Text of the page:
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RethinkDB is a wonderfull and very handy NoSQL Database engine. I looking for the best way to insert Python datetime objects. RethinkDB strores UTC timestamps, so I found a solution to convert my datetime object in the right format.

I use this litle function to convert my datetime object in somethink RethinkDB understand :

import calendar
from datetime import datetime
import rethinkdb as r

def datetime_to_epoch_time(dt):
    timestamp = calendar.timegm(dt.utctimetuple())
    return r.epoch_time(timestamp)

title = u'foobar'
published_at = '2014-03-17 14:00'

# firts I convert 2014-03-17 14:00 to datetime
dt = datetime.strptime(published_at, '%Y-%m-%d %H:%M')

# then I store the result
    'title': title,
    'published_at': datetime_to_epoch_time(dt),

My current timezone is CET (GMT + 2 hours) Is this a good solution for storing my dates in rethinkdb or a better solution exists ?

Thanks for your help

share|improve this question
I suspect that you're storing the wrong time in the database. The line dt = datetime.strptime(meta['published_at'], '%Y-%m-%d %H:%M') will result in a datetime object that is timezone naive as you haven't specified the timezone anywhere. Is it in CET? Is it in UTC? Given this ambiguity, what is dt.utctimetuple() going to return? If you're dealing with timezones, it's best to always work with timezone aware datetime objects. For more details, have a look at pytz – CadentOrange Apr 8 '14 at 8:47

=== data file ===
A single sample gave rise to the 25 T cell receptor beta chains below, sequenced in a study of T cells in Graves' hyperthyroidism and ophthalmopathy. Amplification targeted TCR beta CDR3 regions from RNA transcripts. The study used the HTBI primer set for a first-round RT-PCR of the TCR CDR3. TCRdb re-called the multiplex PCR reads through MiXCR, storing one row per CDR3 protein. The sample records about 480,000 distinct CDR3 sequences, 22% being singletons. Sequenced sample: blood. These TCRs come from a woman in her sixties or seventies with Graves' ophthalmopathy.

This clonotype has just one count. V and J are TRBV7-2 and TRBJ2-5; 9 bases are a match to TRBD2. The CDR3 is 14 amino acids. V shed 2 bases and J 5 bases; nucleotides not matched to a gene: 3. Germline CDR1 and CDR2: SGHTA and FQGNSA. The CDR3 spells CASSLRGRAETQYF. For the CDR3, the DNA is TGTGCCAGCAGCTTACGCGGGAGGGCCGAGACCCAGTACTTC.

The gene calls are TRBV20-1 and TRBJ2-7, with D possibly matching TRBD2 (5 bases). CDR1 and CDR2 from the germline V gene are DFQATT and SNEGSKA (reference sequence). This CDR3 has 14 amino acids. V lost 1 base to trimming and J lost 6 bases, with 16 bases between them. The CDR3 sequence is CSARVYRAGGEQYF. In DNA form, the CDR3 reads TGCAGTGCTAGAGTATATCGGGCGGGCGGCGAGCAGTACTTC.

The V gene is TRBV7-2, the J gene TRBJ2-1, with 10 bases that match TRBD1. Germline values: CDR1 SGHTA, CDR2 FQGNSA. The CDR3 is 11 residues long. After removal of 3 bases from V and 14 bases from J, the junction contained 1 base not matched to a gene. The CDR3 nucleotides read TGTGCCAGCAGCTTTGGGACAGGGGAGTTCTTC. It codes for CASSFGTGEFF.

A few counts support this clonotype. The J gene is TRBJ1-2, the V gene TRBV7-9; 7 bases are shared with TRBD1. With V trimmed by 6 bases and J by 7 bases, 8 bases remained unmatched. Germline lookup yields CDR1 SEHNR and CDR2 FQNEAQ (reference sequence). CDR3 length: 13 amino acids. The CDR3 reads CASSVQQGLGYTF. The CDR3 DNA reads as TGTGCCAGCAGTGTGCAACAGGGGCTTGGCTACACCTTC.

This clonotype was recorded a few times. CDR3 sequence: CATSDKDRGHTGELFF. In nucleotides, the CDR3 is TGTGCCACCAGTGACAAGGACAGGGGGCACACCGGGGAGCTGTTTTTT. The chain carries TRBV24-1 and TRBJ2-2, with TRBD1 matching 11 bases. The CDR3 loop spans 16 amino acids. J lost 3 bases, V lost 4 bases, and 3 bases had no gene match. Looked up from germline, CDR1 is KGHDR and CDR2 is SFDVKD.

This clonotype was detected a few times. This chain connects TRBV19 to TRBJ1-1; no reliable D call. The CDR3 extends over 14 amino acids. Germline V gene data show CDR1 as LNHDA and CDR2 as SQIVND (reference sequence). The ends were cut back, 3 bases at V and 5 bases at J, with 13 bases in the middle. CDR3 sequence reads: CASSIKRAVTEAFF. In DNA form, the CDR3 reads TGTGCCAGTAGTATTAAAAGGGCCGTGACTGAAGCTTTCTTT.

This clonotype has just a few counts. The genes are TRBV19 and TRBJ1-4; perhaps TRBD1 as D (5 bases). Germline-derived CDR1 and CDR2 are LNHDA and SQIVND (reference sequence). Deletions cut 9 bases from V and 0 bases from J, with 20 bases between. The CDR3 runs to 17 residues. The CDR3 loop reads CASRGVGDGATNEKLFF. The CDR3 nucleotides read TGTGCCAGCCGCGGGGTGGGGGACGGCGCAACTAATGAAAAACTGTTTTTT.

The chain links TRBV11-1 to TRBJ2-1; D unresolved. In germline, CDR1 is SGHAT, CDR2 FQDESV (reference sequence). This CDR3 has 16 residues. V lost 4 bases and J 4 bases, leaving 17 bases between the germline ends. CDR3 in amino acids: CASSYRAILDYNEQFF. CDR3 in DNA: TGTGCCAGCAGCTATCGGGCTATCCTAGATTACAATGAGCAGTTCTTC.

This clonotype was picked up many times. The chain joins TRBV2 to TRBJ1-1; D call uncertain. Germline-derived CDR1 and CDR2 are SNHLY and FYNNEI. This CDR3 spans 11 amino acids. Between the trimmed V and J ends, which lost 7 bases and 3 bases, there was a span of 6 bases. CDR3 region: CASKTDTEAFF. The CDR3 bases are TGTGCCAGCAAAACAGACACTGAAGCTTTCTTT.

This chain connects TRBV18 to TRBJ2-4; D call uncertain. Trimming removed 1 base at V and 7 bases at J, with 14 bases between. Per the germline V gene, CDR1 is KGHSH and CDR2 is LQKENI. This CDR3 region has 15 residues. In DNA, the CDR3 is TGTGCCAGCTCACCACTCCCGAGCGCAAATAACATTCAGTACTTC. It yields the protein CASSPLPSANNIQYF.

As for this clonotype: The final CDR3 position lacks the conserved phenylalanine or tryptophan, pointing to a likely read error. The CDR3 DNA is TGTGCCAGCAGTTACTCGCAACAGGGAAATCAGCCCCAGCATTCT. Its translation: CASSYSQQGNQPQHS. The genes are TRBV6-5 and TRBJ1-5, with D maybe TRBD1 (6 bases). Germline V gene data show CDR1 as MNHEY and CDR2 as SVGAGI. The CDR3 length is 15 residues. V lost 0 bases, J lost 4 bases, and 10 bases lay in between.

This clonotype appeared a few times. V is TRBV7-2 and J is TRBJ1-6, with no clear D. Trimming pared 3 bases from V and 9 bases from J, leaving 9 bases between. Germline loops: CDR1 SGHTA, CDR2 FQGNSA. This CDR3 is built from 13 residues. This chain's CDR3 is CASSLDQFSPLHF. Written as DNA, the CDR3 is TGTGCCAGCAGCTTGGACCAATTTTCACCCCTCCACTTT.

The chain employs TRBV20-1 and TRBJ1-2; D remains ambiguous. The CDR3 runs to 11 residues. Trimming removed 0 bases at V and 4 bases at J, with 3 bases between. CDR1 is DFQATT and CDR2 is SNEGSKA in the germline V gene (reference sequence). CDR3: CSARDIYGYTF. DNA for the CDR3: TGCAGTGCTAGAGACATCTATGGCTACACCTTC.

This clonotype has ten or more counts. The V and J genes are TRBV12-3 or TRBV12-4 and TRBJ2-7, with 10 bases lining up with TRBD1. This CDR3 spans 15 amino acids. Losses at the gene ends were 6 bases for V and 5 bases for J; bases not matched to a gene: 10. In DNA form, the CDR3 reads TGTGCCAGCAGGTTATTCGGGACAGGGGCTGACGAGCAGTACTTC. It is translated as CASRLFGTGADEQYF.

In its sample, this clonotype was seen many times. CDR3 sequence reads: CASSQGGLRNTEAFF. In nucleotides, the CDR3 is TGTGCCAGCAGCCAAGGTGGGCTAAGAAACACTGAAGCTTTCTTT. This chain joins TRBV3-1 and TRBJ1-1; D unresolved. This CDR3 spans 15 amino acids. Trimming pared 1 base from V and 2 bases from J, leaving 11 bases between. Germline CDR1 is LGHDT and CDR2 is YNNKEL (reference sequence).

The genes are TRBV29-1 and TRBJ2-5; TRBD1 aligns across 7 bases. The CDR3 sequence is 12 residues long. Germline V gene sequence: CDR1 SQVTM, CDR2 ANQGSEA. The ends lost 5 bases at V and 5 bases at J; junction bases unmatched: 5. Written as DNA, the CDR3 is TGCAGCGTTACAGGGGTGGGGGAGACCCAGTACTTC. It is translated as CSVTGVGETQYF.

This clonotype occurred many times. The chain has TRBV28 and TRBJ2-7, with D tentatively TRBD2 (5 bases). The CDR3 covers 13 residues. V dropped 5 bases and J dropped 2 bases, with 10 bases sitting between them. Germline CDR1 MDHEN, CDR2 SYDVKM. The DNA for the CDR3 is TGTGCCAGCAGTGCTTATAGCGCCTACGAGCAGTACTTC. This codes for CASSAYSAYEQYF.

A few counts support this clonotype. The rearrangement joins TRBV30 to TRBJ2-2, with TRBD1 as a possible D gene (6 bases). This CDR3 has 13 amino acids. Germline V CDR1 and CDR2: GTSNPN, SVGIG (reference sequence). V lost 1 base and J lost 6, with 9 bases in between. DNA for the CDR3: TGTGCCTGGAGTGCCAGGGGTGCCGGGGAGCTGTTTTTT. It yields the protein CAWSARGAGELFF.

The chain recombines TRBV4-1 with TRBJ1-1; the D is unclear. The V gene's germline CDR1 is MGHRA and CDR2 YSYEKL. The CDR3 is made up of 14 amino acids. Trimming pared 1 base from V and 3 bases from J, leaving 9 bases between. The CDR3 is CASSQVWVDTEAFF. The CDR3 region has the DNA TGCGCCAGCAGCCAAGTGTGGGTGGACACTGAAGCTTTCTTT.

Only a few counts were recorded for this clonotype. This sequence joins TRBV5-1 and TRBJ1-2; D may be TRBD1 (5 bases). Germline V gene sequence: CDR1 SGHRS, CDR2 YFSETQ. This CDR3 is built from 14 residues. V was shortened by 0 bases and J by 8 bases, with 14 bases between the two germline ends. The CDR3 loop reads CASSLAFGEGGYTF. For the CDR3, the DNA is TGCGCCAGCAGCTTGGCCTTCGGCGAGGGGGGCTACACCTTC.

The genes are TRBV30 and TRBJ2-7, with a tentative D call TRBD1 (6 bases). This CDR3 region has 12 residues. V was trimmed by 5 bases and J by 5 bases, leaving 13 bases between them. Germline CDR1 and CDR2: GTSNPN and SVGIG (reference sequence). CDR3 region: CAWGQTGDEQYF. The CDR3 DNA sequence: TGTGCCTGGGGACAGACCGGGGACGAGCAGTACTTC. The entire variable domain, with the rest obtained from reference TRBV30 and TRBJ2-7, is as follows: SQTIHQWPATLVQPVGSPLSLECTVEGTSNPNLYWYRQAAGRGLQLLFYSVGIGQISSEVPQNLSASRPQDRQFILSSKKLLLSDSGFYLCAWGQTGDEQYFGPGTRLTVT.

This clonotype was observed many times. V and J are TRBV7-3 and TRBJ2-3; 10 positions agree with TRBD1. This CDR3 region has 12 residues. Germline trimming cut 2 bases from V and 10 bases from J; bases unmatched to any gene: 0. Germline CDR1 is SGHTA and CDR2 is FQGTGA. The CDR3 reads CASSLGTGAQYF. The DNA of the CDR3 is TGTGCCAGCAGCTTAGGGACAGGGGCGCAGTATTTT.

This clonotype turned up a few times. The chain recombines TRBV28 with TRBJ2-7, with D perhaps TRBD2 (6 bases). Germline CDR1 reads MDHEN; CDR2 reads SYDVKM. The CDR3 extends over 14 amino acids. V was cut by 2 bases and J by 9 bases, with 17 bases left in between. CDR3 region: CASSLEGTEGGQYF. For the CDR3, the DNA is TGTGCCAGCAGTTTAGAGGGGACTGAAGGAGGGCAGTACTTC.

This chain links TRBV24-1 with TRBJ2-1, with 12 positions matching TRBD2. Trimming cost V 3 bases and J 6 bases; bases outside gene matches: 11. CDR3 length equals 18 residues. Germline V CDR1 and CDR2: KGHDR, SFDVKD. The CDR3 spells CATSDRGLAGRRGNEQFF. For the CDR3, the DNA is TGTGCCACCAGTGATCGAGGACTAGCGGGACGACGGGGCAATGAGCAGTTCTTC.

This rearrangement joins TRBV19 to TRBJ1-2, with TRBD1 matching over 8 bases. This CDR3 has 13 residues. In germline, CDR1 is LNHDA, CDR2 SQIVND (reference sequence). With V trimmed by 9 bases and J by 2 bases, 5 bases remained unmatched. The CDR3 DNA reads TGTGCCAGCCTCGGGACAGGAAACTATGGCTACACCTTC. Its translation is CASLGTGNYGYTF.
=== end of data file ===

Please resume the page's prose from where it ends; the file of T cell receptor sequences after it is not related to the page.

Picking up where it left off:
+1 for the above comment - always store your datetimes in a format the timezone information is preserved. Even if you are not working with multicountry data set daylight saving time may cause issues. – Mikko Ohtamaa Apr 8 '14 at 10:38
Thanks, now I understand the importance of timezone in datetime. – k3z Apr 8 '14 at 14:36
up vote 5 down vote accepted

An example with Pytz :

from datetime import datetime
import pytz

import rethinkdb as r

# Init
r.connect('localhost', 28015).repl()
if 'test' in r.db_list().run():


paris = pytz.timezone('Europe/Paris')

    'title': u'Foobar',
    'published_at': paris.localize(datetime.strptime(
        '2014-03-17 14:00', '%Y-%m-%d %H:%M'
    ), is_dst=False)

for document in r.table("stories").run():
share|improve this answer
For me this seems to be the best solution. I realize that I can use native datetime objects instead of converting them in timestamps and keep the right timezone. pytz looks amazing – k3z Apr 8 '14 at 16:33

dt.utctimetuple() doesn't convert a naive dt to UTC timezone i.e., if published_at is not in UTC already then it returns the wrong result.

If published_at is in local timezone and therefore dt is in local timezone:

from datetime import datetime
import pytz # $ pip install pytz
from tzlocal import get_localzone # $ pip install tzlocal

tz = get_localzone()
aware_dt = tz.localize(dt, is_dst=None)
timestamp = (aware_dt - datetime(1970, 1, 1, tzinfo=pytz.utc)).total_seconds()
# ... r.epoch_time(timestamp)
share|improve this answer
Thank you for this solution. – k3z Apr 8 '14 at 14:36

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